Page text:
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Collecting at the Crossroads: Anthropology, Art and Cultural Change (1939-85)

Collecting at the Crossroads: Anthropology, Art and Cultural Change (1939-85)

Collecting at the Crossroads is a three-year project funded by the Australian Research Council. Our research re-engages with a remarkable ethnographic archive – including artworks, objects, photographs and an extensive manuscript archive – assembled by the influential Australian anthropologists, Catherine and Ronald Berndt. Focusing on the collecting activities of the Berndts as they carried out their research in Western Desert Aboriginal communities between 1939 and 1985, we aim to arrive at a better understanding of the historical context in which these materials were gathered and examine their contemporary significance for a range of communities. Via close partnerships between our research team and the descendants of the Aboriginal people who co-produced this important collection, we aim to arrive an at intercultural understanding of the Berndt collection.

Tjigaban rockholes by Kalannga, 31.03.1945 (Berndt Museum, 1945/0065)

Tuber Yam Dreaming by Old Charlie, 05.04.1945 (Berndt Museum, 1945/0066)

Kilikili hill by Lefthand, 22.03.1945 (Berndt Museum, 1945/0112)

Sturt Creek Pinyayi lilly by Badawon Berndt Museum, 1945/0401)

The Berndts conducted over 40 separate fieldwork expeditions across large swathes of remote Australia and the collections they amassed and the research they published had a profound effect on both popular and scholarly appreciations of Aboriginal Australia. Only a small part of this unique and vast collection has ever been made publicly accessible and there is now only a limited number of elderly Aboriginal cultural experts who can work with researchers to understand the significance of the collection. The project will concentrate on the urgent task of working with these people to investigate a number of key collections that are of great importance to the emergence of 20th century desert art, such as:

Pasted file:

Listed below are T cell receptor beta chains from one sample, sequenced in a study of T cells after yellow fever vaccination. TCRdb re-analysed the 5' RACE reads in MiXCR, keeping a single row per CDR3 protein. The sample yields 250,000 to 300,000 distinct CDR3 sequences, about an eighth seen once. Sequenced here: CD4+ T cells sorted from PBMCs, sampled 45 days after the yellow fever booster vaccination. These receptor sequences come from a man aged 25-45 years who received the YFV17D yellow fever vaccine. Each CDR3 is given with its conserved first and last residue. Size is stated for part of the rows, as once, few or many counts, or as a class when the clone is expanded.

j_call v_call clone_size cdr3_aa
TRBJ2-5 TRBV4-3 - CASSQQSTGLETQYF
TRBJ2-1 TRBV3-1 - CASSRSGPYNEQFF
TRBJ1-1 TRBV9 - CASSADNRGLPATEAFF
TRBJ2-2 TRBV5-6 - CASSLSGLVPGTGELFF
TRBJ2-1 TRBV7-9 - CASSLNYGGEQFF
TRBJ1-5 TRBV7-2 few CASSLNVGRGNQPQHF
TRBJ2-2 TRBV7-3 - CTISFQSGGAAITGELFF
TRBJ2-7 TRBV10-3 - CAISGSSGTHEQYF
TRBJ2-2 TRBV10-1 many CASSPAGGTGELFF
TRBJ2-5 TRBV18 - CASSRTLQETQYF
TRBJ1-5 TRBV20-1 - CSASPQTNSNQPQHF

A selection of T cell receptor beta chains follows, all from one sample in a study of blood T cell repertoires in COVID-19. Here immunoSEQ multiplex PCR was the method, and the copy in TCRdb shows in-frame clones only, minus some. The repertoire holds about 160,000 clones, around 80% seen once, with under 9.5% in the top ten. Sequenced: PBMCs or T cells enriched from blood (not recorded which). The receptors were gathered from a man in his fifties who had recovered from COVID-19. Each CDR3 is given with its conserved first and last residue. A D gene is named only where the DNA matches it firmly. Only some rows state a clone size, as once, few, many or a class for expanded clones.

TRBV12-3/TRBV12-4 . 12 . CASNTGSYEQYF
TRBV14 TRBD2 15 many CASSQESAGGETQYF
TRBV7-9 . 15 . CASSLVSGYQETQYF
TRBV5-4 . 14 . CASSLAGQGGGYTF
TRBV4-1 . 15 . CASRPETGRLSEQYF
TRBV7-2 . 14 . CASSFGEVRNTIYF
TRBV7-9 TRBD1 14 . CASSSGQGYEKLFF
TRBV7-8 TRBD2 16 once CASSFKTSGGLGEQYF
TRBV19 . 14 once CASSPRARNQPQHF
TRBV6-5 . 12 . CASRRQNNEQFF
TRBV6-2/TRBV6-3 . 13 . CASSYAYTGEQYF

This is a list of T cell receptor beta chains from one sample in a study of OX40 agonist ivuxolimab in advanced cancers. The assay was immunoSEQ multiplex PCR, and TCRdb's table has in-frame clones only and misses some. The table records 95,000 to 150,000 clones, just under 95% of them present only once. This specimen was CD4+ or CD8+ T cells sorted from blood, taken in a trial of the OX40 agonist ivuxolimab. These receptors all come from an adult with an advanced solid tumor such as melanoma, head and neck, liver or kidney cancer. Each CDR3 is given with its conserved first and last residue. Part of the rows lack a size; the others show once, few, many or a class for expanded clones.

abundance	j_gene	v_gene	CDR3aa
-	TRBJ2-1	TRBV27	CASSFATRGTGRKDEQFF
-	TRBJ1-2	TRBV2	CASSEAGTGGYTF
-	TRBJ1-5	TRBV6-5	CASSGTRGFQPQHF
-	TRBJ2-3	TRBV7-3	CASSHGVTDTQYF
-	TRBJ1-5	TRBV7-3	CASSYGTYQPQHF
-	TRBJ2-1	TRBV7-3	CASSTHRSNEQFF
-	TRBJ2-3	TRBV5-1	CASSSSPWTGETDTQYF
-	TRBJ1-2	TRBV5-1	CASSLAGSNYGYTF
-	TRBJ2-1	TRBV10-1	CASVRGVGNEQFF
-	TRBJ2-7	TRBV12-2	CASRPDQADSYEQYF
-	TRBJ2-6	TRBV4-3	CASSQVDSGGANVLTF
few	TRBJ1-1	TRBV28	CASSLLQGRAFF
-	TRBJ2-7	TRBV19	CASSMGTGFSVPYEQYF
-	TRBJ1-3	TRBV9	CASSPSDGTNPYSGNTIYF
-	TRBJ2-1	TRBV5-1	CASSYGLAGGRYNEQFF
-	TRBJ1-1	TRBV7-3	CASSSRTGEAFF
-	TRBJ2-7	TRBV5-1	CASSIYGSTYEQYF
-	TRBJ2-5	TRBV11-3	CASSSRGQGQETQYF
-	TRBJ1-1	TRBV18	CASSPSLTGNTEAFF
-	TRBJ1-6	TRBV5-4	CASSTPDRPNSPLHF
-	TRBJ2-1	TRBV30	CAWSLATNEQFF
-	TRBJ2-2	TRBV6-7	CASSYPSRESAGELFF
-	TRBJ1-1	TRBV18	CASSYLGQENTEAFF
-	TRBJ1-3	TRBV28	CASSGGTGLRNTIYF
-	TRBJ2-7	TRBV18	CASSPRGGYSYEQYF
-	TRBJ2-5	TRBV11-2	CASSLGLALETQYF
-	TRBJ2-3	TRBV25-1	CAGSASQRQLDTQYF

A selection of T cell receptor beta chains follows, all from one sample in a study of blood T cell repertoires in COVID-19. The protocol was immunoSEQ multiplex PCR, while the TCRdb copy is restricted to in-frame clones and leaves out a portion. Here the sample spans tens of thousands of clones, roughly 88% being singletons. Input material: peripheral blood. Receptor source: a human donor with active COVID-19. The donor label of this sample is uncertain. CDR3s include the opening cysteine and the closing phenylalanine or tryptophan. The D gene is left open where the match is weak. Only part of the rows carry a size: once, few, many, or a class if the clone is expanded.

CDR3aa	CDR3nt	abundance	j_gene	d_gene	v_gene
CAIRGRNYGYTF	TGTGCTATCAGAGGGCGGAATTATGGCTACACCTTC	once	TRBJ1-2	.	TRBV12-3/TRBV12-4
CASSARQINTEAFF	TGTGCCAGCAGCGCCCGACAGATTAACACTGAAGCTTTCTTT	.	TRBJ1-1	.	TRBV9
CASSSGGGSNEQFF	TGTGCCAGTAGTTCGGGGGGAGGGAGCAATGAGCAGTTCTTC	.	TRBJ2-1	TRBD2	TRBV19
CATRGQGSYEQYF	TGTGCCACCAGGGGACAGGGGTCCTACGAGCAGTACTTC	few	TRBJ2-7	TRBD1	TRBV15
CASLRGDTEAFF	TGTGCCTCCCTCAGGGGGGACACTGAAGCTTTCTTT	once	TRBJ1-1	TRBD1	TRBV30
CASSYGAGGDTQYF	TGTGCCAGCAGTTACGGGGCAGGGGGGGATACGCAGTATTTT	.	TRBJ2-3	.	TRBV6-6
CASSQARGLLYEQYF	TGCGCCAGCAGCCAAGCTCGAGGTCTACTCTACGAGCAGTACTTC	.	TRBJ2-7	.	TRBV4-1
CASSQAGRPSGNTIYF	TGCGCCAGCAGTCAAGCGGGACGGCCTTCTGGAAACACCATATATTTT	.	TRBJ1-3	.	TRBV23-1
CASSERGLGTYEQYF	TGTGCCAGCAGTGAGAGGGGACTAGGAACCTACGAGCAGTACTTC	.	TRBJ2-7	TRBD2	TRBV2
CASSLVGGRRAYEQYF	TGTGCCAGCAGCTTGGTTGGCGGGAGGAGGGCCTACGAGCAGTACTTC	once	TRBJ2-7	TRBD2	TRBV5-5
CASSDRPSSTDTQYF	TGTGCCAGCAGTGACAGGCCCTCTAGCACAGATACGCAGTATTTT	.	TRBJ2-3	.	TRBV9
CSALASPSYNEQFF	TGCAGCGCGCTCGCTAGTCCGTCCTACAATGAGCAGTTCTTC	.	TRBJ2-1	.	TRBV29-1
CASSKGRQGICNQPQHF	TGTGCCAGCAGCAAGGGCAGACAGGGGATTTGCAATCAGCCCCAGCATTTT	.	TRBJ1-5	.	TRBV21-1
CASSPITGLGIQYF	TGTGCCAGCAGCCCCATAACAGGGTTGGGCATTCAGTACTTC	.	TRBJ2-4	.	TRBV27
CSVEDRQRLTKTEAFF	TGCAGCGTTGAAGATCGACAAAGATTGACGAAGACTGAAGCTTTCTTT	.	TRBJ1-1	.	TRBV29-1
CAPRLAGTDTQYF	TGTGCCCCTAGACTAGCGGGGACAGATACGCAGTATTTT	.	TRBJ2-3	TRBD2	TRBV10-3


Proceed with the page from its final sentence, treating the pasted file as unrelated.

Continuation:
• the large and extraordinary collection of drawings produced by Aboriginal stockmen at Birrundudu, Northern Territory in 1944/455
  • the artworks and associated song recordings produced at Balgo, Western Australia during repeated fieldwork between 1958 and 1986; and
  • the drawings of landscape and story made by adults and children at Ooldea, South Australia, in 1941.

Men at Birrundudu outstation producing crayon drawings for Ronald Berndt (Berndt Museum)

The project is being led by Dr Jason Gibson at the Alfred Deakin and involves partnerships with the Berndt Museum of Anthropology, the University of Western Australia, the South Australian Museum, the Art Gallery of Western Australia, Warlayiriti Artists (Balgo), and the Warlukurlangu Art Centre (Yuendumu).


This two-day workshop will explore how museum, art and archival collections have emerged out of social encounters and interactions. We seek to uncover evidence of these negotiated, historical events across diverse locales in settler-colonial societies and consider how forms of intercultural knowledge have been, and continue to be, produced. Our focus will be on assemblages that hold elements of Indigenous expressive culture, language, visual art, material culture, song, and performance, but also material traces of hybridity, fields of engagement and entanglement. Using the heuristic of ‘crossroads’ we think about what diverse collections can tell us about shifting frontiers and divergent exchanges within and across Country/countries and contexts. Other themes will include the interplay between cultural (re)production and museums, acts of archival return and repatriation and the history (and future) of museum anthropology.


Chief Investigators:

Dr Jason M. Gibson (ADI)

Professor Alistair Paterson (University of Western Australia)

Professor John Carty (University of Adelaide/South Australian Museum)

Partner Investigators

Tui Raven (Art Gallery of Western Australia)

Carly Lane (WA Office of Culture and Arts


This project is funded by an Australian Research Council Linkage Grant (LP200100045).


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